“Stop motion animation is a great way to bring toys and other objects to life — and learn the basics of filmmaking.” The New York Times
I’m sure you’re familiar with stop motion animation but you might not have considered creating your own before.
As a photographer I’ve always steered clear of film making and stop motion animation as I feared it would be far too time consuming. I certainly didn’t consider that this would be a task my five year old would be able to partake in.
Thanks to an introduction by professional product photographer and stop motion animation artist George Fairbairn I found out how easy it can be.
At the beginning If the COVID-19 crisis George posted some videos on his Facebook and YouTube channels showing the process with his kids.
The key to having fun with stop motion animation is to experiment with it and to not worry about producing perfect results.
Tools you need to stop motion animation
The stop motion app
A tripod or stand for your phone
Consistent Lighting (an LED light is perfect for this).
Something to film. A toy that can stand is good.
I recommend you watch George Fairbairn’s videos as he gives some great tips but here’s a few thing to think about.
Stop motion animation Quick tips
Think the story you are going to tell. The key to a good stop motion animation is planning.
If you don’t plan then just have fun.
Try and keep the light consistent. This might mean using a lamp or LED light rather than using natural lighting.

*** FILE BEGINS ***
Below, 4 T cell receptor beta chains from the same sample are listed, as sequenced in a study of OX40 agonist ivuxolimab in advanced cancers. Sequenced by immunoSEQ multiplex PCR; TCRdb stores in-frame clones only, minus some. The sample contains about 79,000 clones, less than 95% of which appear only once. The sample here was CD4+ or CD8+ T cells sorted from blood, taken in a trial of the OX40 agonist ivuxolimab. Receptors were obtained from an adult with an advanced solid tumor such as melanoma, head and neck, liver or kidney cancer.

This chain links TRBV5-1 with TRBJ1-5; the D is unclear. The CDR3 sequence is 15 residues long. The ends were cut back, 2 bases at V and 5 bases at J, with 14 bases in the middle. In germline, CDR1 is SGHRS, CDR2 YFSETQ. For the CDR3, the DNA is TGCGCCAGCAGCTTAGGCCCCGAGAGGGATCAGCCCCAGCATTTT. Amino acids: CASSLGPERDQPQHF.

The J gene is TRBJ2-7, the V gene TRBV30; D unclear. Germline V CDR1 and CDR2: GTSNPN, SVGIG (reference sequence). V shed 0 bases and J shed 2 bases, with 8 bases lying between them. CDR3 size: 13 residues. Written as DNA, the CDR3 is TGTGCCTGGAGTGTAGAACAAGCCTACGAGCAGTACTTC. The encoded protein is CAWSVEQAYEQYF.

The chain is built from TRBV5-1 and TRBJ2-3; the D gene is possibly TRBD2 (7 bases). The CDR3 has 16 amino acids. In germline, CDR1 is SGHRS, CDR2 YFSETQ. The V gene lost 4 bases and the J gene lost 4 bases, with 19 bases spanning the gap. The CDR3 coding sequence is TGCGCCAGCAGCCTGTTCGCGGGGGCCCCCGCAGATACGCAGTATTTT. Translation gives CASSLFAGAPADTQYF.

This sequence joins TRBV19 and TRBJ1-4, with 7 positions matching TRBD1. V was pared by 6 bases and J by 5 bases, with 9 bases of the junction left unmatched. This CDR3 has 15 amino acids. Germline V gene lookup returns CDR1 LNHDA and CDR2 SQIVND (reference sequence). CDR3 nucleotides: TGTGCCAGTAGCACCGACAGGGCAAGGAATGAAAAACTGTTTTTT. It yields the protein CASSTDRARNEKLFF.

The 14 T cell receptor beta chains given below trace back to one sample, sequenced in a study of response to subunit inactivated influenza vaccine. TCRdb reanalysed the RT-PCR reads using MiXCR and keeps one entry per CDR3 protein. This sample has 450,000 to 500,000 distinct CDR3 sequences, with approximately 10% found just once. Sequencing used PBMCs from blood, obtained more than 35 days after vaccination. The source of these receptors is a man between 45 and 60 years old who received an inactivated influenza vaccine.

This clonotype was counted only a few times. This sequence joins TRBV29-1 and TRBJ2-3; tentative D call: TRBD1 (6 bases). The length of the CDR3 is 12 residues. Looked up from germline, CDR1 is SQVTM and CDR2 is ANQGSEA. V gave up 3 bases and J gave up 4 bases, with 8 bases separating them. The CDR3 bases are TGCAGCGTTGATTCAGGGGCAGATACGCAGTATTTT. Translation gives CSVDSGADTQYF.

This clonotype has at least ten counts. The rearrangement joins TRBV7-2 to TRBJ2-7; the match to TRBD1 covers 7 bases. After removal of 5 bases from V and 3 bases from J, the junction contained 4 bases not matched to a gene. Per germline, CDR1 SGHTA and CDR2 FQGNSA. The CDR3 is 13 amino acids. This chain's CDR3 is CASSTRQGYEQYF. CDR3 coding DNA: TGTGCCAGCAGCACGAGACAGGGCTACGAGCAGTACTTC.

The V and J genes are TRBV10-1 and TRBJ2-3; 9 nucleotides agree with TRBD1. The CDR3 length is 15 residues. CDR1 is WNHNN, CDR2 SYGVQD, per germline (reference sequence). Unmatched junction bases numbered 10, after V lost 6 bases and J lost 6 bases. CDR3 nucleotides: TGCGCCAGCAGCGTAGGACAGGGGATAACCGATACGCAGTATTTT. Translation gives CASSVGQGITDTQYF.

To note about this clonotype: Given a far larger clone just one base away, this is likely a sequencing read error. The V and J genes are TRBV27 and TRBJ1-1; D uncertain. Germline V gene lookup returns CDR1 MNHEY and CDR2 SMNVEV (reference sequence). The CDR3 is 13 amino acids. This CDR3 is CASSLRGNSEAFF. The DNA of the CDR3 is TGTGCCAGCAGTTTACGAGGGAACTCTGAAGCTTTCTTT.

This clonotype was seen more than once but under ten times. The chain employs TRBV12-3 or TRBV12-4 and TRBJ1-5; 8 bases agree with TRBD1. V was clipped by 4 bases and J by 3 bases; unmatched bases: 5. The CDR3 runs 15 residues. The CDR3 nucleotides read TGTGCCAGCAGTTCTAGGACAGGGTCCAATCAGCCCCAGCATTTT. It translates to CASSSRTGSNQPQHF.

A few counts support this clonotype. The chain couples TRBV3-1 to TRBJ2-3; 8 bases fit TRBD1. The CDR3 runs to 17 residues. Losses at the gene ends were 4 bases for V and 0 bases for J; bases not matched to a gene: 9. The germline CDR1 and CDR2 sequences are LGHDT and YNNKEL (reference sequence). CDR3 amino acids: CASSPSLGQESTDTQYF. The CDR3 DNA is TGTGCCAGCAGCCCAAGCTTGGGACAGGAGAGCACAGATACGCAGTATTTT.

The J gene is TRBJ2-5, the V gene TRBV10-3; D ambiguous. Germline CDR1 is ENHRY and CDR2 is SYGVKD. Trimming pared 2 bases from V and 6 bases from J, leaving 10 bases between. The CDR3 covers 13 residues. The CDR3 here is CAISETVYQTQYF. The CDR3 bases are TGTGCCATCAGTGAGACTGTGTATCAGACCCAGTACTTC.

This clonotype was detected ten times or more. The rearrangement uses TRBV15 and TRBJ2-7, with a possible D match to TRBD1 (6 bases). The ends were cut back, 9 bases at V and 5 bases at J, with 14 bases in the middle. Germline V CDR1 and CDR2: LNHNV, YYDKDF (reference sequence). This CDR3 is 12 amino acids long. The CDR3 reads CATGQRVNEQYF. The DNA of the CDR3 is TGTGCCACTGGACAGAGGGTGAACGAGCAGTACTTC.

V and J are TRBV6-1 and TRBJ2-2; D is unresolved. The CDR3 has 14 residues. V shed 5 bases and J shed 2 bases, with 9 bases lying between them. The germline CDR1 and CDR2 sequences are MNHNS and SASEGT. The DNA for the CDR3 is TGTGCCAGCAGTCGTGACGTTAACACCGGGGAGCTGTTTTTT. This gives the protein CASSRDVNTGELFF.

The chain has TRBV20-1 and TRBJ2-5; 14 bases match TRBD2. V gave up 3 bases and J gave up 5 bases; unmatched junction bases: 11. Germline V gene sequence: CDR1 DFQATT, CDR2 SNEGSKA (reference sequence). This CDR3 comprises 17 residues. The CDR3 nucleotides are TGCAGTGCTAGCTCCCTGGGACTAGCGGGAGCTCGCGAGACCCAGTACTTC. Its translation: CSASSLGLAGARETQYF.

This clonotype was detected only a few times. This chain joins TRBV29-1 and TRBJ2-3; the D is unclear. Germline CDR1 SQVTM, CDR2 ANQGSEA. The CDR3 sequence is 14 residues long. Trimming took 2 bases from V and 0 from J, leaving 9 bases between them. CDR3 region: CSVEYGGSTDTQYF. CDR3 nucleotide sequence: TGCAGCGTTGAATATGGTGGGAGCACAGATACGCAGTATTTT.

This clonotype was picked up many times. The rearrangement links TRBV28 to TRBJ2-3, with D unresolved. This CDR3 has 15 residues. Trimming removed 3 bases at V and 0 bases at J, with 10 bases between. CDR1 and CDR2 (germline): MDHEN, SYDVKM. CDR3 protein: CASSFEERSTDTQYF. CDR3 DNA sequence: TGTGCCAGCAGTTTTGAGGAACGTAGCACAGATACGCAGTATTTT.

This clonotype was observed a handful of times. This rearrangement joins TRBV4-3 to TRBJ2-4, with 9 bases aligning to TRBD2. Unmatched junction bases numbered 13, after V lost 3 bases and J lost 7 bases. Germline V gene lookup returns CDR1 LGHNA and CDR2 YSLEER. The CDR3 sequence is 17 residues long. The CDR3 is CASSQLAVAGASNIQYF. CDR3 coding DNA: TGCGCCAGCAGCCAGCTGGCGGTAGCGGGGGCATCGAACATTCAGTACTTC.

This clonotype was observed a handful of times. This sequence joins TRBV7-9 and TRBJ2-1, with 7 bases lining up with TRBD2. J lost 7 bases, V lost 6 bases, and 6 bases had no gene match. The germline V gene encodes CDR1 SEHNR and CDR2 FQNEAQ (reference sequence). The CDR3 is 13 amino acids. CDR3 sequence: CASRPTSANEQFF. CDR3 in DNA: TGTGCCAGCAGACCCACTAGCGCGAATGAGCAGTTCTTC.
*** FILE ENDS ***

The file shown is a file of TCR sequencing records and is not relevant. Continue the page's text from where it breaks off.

Consider who the scene looks. Do you need to use a background? Even a piece of card works well.
Make sure to don’t knock your background or camera! Believe me it’s really easy to do with kids!
Our stop motion animation attempts
We jumped in with no real planning and just created a story of the fly. It made a really chaotic animation but was fun to do!
We used Lego characters as they stand nicely and have moving parts which can be animated. We did make all the mistakes I’ve mentioned in the quick tips like using natural lighting and knocking the camera!
Stop motion with people
We caught the stop motion bug and decided it would be fun to try this outside with real people.
My daughter came up with a basic story involving driving around in a car and crashing it into a wall!
It was ridiculous and fun, try it out and share your results.
Describes the different types of stop motion animation
* Object-Motion — moving or animating objects
* Claymation — moving clay
* Pixilation — moving or animating people
* Cutout-Motion — moving paper/2D material
* Puppet Animation — moving puppets
* Silhouette Animation — backlighting cutouts
Step by step tutorial starting with what you will need and Storyboarding and giving advice on scene building and desktop editing.
Tips and examples of kids creating stop motion animations